Why do we not decompose when we are alive?


Does our immune system fight off the bacteria that make us rot? I’m just curious after watching someone describe getting trench foot. Thanks 😊

In: 3

One part is that yes, we have an immune system that’s fighting bacteria and other organisms. But the big part is – as a living organism, we are continually removing and replacing dead cells from our bodies. When we die, that entire process stops, cells die at a rapidly accelerated rate (as they’re not getting blood/oxygen they need to survive).

You are correct. Your immune system kills pathogens but sometimes infection takes hold and the immune response can’t diffuse easily into the affected area. It’s a ferociously complex process but I recommend watching kurtgezat on YouTube (if that’s spelled correctly) as they have a good eli5 type video.

In short yes our immune system and organs protect us constantly. I mean I just think it’s wild that literal hours after you’ve died all the organisms that do decomposition just have their way with our bodies, and that it’s our living cells and organs keeping them at bay.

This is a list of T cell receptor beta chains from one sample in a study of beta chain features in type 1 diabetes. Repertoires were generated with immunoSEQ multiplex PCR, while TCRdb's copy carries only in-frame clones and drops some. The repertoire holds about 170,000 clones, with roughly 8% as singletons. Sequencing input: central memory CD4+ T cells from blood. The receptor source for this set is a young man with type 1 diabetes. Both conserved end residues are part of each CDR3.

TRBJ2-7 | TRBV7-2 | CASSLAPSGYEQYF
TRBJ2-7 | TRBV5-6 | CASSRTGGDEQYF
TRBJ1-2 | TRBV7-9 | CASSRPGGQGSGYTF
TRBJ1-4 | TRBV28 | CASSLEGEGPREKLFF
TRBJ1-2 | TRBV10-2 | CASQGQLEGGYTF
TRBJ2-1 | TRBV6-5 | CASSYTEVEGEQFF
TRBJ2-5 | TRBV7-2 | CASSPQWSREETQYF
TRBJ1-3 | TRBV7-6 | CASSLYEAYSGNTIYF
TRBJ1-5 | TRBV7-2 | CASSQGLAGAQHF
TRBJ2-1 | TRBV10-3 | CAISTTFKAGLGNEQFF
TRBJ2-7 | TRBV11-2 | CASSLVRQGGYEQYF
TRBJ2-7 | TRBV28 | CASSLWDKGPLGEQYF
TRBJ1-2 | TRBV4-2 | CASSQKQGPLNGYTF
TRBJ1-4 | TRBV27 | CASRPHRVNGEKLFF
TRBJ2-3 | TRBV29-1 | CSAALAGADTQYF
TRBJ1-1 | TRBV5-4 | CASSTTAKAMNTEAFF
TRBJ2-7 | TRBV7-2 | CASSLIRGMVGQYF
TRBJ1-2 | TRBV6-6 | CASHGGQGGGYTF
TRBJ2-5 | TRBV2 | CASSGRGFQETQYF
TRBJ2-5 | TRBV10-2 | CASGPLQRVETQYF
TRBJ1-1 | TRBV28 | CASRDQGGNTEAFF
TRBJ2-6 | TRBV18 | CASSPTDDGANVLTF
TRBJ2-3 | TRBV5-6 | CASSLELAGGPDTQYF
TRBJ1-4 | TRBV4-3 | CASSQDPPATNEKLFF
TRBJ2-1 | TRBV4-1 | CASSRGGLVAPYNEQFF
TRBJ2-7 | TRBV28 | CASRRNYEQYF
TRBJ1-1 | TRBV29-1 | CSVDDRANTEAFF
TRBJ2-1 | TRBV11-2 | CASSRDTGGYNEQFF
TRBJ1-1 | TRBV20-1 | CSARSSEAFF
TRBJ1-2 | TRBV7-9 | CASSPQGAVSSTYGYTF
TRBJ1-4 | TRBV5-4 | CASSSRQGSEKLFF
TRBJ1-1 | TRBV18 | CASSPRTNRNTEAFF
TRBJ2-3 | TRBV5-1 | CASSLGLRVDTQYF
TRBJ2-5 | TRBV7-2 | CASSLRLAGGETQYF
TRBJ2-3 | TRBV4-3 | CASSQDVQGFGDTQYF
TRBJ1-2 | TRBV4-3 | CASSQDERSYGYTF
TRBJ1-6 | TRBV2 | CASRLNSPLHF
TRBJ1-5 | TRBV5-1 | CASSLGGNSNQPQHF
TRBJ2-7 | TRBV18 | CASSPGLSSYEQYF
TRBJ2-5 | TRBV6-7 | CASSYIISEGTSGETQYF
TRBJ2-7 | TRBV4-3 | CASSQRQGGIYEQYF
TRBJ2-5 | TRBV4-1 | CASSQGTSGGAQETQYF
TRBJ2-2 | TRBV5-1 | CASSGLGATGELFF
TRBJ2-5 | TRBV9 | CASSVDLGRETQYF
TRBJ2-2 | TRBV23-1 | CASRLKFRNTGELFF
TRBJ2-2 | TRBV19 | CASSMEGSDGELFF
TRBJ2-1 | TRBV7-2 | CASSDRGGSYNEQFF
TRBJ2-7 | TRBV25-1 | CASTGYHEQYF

Not an answer per se, but Semi-related. Interestingly and shocking, I recently read about a Japanese man who was irradiated in a nuclear accident. His DNA was completely destroyed by the radiation, so his body could not produce new cells to replace the old cell, meaning he was literally decomposing while alive for 83 days.

Bit of a side note, but may be of interest. A popular definitely of a living being is that it’s a system that actively maintains itself.

When things stop being able to do that, they die. This definition imo works pretty well from the microcosm to animals to stuff like AI (i.e. I’d argue no current AI is alive because none of them try to stay alive).